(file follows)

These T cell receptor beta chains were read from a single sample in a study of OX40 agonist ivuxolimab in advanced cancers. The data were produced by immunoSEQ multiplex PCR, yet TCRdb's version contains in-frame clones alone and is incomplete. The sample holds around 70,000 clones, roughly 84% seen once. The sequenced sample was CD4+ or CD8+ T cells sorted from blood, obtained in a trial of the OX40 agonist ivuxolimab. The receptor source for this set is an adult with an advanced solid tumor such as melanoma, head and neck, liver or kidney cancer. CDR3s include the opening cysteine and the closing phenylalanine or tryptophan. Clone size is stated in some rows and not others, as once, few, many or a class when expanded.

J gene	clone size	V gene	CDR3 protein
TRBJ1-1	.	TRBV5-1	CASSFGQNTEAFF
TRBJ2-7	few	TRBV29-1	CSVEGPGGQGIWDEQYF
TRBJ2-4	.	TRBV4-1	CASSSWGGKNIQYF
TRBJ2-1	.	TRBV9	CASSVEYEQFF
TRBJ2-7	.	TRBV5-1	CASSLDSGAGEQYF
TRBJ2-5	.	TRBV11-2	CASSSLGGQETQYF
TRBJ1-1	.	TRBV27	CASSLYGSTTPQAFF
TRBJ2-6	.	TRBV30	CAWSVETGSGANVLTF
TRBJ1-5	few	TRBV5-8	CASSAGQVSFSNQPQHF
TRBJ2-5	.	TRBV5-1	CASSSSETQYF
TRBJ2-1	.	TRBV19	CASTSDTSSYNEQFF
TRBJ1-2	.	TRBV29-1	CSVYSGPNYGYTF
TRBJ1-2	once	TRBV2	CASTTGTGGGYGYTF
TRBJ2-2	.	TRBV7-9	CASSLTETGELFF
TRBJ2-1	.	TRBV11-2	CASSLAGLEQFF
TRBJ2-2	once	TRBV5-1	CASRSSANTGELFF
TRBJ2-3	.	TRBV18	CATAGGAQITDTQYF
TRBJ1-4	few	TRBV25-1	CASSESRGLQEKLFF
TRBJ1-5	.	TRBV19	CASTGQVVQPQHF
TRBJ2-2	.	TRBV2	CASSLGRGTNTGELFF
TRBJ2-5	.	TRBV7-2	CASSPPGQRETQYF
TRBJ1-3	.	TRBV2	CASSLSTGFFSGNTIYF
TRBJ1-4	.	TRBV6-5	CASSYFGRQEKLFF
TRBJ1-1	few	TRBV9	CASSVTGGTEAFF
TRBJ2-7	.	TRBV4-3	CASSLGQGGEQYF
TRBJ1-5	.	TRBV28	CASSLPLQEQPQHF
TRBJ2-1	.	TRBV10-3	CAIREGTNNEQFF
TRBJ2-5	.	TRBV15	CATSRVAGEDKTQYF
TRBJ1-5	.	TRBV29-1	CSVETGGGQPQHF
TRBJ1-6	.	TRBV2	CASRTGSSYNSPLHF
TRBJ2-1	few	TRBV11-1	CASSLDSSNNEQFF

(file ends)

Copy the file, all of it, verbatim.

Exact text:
These T cell receptor beta chains were read from a single sample in a study of OX40 agonist ivuxolimab in advanced cancers. The data were produced by immunoSEQ multiplex PCR, yet TCRdb's version contains in-frame clones alone and is incomplete. The sample holds around 70,000 clones, roughly 84% seen once. The sequenced sample was CD4+ or CD8+ T cells sorted from blood, obtained in a trial of the OX40 agonist ivuxolimab. The receptor source for this set is an adult with an advanced solid tumor such as melanoma, head and neck, liver or kidney cancer. CDR3s include the opening cysteine and the closing phenylalanine or tryptophan. Clone size is stated in some rows and not others, as once, few, many or a class when expanded.

J gene	clone size	V gene	CDR3 protein
TRBJ1-1	.	TRBV5-1	CASSFGQNTEAFF
TRBJ2-7	few	TRBV29-1	CSVEGPGGQGIWDEQYF
TRBJ2-4	.	TRBV4-1	CASSSWGGKNIQYF
TRBJ2-1	.	TRBV9	CASSVEYEQFF
TRBJ2-7	.	TRBV5-1	CASSLDSGAGEQYF
TRBJ2-5	.	TRBV11-2	CASSSLGGQETQYF
TRBJ1-1	.	TRBV27	CASSLYGSTTPQAFF
TRBJ2-6	.	TRBV30	CAWSVETGSGANVLTF
TRBJ1-5	few	TRBV5-8	CASSAGQVSFSNQPQHF
TRBJ2-5	.	TRBV5-1	CASSSSETQYF
TRBJ2-1	.	TRBV19	CASTSDTSSYNEQFF
TRBJ1-2	.	TRBV29-1	CSVYSGPNYGYTF
TRBJ1-2	once	TRBV2	CASTTGTGGGYGYTF
TRBJ2-2	.	TRBV7-9	CASSLTETGELFF
TRBJ2-1	.	TRBV11-2	CASSLAGLEQFF
TRBJ2-2	once	TRBV5-1	CASRSSANTGELFF
TRBJ2-3	.	TRBV18	CATAGGAQITDTQYF
TRBJ1-4	few	TRBV25-1	CASSESRGLQEKLFF
TRBJ1-5	.	TRBV19	CASTGQVVQPQHF
TRBJ2-2	.	TRBV2	CASSLGRGTNTGELFF
TRBJ2-5	.	TRBV7-2	CASSPPGQRETQYF
TRBJ1-3	.	TRBV2	CASSLSTGFFSGNTIYF
TRBJ1-4	.	TRBV6-5	CASSYFGRQEKLFF
TRBJ1-1	few	TRBV9	CASSVTGGTEAFF
TRBJ2-7	.	TRBV4-3	CASSLGQGGEQYF
TRBJ1-5	.	TRBV28	CASSLPLQEQPQHF
TRBJ2-1	.	TRBV10-3	CAIREGTNNEQFF
TRBJ2-5	.	TRBV15	CATSRVAGEDKTQYF
TRBJ1-5	.	TRBV29-1	CSVETGGGQPQHF
TRBJ1-6	.	TRBV2	CASRTGSSYNSPLHF
TRBJ2-1	few	TRBV11-1	CASSLDSSNNEQFF